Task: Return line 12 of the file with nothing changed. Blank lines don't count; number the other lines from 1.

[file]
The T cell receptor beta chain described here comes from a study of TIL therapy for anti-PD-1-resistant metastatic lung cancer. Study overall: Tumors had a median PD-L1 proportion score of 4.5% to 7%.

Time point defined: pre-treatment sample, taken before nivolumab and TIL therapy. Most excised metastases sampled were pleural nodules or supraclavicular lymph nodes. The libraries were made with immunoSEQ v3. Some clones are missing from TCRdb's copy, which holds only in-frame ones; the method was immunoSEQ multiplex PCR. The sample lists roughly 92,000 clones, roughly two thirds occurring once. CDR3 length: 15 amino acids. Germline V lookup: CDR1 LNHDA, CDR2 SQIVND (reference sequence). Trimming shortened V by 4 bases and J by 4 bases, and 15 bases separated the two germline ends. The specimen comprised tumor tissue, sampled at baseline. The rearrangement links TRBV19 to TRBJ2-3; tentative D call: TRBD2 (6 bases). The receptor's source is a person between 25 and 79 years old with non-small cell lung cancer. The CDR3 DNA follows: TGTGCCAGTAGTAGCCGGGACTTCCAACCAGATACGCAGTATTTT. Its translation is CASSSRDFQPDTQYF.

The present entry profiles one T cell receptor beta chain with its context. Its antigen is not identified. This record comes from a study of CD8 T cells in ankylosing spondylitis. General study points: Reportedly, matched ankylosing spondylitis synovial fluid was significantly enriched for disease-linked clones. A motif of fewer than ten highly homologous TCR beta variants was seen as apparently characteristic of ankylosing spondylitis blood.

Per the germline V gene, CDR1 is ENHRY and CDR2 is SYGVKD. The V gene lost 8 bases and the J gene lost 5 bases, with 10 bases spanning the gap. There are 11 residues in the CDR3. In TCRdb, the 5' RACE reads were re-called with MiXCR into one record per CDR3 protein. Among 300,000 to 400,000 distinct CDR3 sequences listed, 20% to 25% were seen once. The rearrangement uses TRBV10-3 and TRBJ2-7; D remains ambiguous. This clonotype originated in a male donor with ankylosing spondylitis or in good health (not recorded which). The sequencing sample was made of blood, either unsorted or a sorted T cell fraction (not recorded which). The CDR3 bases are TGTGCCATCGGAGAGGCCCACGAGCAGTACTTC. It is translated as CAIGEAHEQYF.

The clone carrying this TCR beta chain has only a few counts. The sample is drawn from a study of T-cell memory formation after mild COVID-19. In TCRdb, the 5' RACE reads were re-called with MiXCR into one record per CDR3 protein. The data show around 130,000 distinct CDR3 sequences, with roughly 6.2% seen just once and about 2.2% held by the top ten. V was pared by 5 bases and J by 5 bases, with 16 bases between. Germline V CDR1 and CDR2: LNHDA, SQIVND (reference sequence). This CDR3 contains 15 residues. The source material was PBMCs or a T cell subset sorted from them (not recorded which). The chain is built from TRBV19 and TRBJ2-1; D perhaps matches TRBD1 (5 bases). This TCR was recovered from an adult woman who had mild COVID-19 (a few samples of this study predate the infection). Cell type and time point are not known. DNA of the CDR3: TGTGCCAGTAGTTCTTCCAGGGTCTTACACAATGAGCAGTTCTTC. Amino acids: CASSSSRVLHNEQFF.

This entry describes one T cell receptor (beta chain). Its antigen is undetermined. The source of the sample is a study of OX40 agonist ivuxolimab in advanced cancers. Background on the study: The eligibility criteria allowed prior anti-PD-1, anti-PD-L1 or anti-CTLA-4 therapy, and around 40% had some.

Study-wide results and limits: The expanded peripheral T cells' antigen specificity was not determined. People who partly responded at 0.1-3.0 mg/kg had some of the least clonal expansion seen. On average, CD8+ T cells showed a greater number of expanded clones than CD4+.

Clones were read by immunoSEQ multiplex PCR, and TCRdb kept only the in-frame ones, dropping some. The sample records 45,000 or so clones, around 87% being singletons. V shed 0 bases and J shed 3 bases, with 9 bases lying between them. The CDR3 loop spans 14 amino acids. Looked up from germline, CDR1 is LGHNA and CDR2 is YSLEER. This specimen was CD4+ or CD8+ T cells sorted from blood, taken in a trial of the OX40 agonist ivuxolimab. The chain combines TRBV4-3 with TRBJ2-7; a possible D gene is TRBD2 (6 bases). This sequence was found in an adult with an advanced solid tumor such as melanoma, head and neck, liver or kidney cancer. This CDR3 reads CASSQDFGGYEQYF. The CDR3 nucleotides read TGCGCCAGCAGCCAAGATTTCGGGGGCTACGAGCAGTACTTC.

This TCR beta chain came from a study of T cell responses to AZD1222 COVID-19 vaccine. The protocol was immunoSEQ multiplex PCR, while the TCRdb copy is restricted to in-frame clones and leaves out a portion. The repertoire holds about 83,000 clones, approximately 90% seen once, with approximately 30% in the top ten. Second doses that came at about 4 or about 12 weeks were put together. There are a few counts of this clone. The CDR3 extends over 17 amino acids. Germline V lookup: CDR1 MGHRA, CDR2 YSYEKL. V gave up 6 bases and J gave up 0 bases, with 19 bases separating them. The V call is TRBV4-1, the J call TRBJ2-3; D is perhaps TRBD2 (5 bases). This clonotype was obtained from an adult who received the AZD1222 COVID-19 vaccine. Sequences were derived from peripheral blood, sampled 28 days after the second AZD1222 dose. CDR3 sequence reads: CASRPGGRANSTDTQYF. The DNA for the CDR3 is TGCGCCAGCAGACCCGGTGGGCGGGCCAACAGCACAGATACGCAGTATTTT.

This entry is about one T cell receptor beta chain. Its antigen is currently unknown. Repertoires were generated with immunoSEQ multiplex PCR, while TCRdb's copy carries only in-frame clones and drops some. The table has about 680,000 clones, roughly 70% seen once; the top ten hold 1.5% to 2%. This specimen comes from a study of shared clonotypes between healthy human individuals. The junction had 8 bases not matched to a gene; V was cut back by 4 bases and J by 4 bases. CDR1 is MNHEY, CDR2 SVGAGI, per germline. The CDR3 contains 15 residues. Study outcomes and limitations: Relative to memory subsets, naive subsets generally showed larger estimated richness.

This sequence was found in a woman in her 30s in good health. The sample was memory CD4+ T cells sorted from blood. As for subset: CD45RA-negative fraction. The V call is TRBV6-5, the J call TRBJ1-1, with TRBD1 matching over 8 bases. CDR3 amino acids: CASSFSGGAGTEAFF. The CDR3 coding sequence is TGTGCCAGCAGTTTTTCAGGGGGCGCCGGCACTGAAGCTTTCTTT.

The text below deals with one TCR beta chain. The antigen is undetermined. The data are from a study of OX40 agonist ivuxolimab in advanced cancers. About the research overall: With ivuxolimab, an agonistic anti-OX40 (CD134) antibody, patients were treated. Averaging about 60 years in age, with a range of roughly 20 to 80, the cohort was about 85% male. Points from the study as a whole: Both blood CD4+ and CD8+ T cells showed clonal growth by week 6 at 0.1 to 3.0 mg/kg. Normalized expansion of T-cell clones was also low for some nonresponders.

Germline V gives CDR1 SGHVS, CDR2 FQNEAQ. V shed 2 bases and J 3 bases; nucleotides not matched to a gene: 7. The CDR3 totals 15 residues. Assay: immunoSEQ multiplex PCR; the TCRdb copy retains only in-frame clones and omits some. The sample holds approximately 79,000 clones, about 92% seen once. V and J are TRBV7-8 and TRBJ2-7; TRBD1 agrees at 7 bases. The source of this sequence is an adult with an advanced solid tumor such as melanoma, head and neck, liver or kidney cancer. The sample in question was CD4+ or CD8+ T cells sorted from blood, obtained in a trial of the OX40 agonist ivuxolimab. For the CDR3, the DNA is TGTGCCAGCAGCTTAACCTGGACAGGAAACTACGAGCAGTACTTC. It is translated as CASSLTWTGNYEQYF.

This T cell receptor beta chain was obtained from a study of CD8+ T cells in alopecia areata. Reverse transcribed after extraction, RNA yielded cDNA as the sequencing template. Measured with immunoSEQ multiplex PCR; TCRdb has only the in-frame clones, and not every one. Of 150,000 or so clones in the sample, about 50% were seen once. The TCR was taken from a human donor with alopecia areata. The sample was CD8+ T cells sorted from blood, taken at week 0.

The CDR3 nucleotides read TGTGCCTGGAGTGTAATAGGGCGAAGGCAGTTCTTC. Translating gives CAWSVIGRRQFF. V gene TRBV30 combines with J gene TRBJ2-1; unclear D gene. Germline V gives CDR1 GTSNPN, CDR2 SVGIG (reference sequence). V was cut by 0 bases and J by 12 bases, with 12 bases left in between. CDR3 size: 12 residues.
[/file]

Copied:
The text below deals with one TCR beta chain. The antigen is undetermined. The data are from a study of OX40 agonist ivuxolimab in advanced cancers. About the research overall: With ivuxolimab, an agonistic anti-OX40 (CD134) antibody, patients were treated. Averaging about 60 years in age, with a range of roughly 20 to 80, the cohort was about 85% male. Points from the study as a whole: Both blood CD4+ and CD8+ T cells showed clonal growth by week 6 at 0.1 to 3.0 mg/kg. Normalized expansion of T-cell clones was also low for some nonresponders.